Academy Of Natural Sciences

The great additions and improvements to the Academy of Natural Sciences in Broad street, Philadelphia, are now completed and visitors are admitted as heretofore on Tuesdays and Fridays, from one o'clock until sunset, with tickets obtainable gratuitously from members of the society. There is not in the United States a museum of Natural history better worthy a visit than this; its collection of birds alone, entirely unique and very extensive and superb would well repay a lover of nature for the longest journey. Modestly and scientifically conducted by a few well instructed naturalists it forms a curious contrast to the be-musicked and be-puffed so called museums in some places that we could name. This Academy is a real thing, and no sham, and therefore it is not much visited by the many! We are a great people.

Acclimating Fishes

Surprise has been expressed by gentlemen who have given attention to ichthyology, that I could so readily fresh-waterize salt-water fish. Now, the fact probably is, that all fish were originally inhabitants of salt water, but the Deity having implanted in them habits of wandering, they have been gradually dispersed throughout all the waters tributary to the great oceans, and carried by birds to every pond, pool, and lake on the face of the earth, which teems with countless millions of organized insects, eternally propagating their species to supply them with food. Man, animals, and fish can at all times change their residences and become acclimated to any locality. When fish make these changes, it becomes very difficult to note with fidelity the alterations that frequently take place in their color, season of breeding, etc, involving the natural history of this creature in much obscurity. - Pells Report on Fishes.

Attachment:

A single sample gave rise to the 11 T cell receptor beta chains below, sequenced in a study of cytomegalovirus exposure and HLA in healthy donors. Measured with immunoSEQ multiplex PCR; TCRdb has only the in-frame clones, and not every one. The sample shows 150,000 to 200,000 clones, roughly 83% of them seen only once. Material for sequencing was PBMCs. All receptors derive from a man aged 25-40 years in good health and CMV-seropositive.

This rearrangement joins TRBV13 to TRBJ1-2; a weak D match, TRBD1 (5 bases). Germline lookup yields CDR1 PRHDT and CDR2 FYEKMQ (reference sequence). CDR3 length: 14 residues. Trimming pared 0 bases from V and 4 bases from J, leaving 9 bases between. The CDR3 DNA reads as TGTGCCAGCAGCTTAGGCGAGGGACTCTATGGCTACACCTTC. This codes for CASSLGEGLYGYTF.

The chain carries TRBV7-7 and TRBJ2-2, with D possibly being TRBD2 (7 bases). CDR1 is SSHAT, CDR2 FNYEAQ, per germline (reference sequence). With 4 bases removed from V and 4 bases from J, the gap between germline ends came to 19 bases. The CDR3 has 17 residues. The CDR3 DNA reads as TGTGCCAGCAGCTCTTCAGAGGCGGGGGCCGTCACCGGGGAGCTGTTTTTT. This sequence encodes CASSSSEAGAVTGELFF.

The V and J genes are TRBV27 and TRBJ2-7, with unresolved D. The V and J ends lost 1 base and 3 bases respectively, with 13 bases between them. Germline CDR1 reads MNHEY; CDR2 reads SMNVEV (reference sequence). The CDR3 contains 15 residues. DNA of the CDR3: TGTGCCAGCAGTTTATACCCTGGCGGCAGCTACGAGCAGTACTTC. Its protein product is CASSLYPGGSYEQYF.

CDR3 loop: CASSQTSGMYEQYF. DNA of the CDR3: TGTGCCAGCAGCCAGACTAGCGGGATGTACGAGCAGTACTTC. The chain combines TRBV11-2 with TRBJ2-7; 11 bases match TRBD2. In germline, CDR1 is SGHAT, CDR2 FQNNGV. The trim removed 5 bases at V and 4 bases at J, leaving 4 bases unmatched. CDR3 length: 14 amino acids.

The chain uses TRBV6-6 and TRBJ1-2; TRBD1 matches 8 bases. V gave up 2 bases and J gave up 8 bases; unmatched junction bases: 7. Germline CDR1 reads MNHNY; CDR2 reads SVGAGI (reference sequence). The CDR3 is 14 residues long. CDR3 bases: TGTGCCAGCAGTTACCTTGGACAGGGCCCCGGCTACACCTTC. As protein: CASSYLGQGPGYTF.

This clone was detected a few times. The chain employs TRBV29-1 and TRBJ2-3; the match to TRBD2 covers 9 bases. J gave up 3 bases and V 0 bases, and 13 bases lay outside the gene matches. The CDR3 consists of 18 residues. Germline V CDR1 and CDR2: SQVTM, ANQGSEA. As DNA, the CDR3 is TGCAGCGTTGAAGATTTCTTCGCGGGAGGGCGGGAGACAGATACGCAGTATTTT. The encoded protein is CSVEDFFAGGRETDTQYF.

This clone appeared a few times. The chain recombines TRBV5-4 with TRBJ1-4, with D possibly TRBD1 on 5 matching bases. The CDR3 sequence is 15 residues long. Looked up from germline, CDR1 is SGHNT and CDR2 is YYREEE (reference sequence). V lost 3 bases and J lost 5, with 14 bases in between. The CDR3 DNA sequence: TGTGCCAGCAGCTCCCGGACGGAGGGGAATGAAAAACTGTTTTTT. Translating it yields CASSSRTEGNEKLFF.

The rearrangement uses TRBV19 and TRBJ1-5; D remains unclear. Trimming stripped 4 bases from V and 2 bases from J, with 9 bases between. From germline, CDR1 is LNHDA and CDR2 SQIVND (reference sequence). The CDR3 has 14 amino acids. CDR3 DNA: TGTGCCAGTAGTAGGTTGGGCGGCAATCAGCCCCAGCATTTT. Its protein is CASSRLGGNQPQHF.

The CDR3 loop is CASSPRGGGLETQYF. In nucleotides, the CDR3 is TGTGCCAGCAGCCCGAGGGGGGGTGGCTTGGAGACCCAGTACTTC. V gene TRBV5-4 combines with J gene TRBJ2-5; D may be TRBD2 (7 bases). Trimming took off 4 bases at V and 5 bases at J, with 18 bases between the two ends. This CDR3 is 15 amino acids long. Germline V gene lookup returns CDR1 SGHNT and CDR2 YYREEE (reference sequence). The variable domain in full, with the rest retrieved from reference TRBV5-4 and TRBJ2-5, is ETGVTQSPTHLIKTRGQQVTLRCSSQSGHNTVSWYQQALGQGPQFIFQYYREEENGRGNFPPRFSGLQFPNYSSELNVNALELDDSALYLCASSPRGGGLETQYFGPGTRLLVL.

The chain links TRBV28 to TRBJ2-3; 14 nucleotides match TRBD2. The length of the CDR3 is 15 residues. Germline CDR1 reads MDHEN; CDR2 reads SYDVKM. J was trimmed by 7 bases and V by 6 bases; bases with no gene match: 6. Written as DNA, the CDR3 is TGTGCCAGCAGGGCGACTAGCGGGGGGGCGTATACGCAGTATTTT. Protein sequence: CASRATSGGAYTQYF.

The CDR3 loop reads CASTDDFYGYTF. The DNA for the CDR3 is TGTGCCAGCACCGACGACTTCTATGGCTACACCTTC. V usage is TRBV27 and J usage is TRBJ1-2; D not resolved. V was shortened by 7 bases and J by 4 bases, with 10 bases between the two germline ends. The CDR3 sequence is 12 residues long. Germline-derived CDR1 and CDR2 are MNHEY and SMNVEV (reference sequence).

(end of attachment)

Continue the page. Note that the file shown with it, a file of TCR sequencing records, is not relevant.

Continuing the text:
Achimenes Candida

Presented to the Society by G. U. Skinner, Esq., in the spring of 1848, and said to be from Guatemala.

From a foot to a foot and a half high; stems purplish, nearly smooth, with a few scattered, spreading hairs near the upper end; leaves about four inches long; flowers about half an inch long, with a yellowish tube, and a white, flat, oblique limb, with a short line of purple dots along the middle of each lobe except the frontal one, and many more within the tube. Generally three flowers appear together, of which the central ones open first and the side ones some time afterwards.

Achimenes Candida 1400102

It requires the same kind of treatment as the other sorts of Achimenes. Being a neat, free-blooming plant, it is worth cultivation on account of its white blossoms, an unusual color in the genus. - Horticultural Society's Journal.

Achimenes Ghiesbreghtii

Presented to the Horticultural Society by Mr. Andrew Henderson, of the Wellington Nursery, St. John's Wood Road, in 1849.

Stems erect, deep purple brown, with a few scattered hairs. Leaves opposite, stalked, obleng-lanceolate, rugose, convex, coarsely serrated, not unlike those of the larger stinging-nettle. Flowers solitary, axillary, with a slender hairy peduncle, twice as long as the leafstalks. Calyx smooth, equally five-parted. Corolla deflexed, nearly cylindrical, gibbous at the base on the upper side, one inch and a half long, bright scarlet, with an oblique regular limb, and a circular throat. Disk a lobed fleshy ring. Stigma large, two-lobed, very hairy.

This is a neat, distinct, and rather slender kind, requiring the same treatment as the old A. coccinea, and easily increased by the small scaly rhizomes. It grows about eight or ten inches in height, and flowers from June to August. It is very handsome. - Horticultural Society's Journal.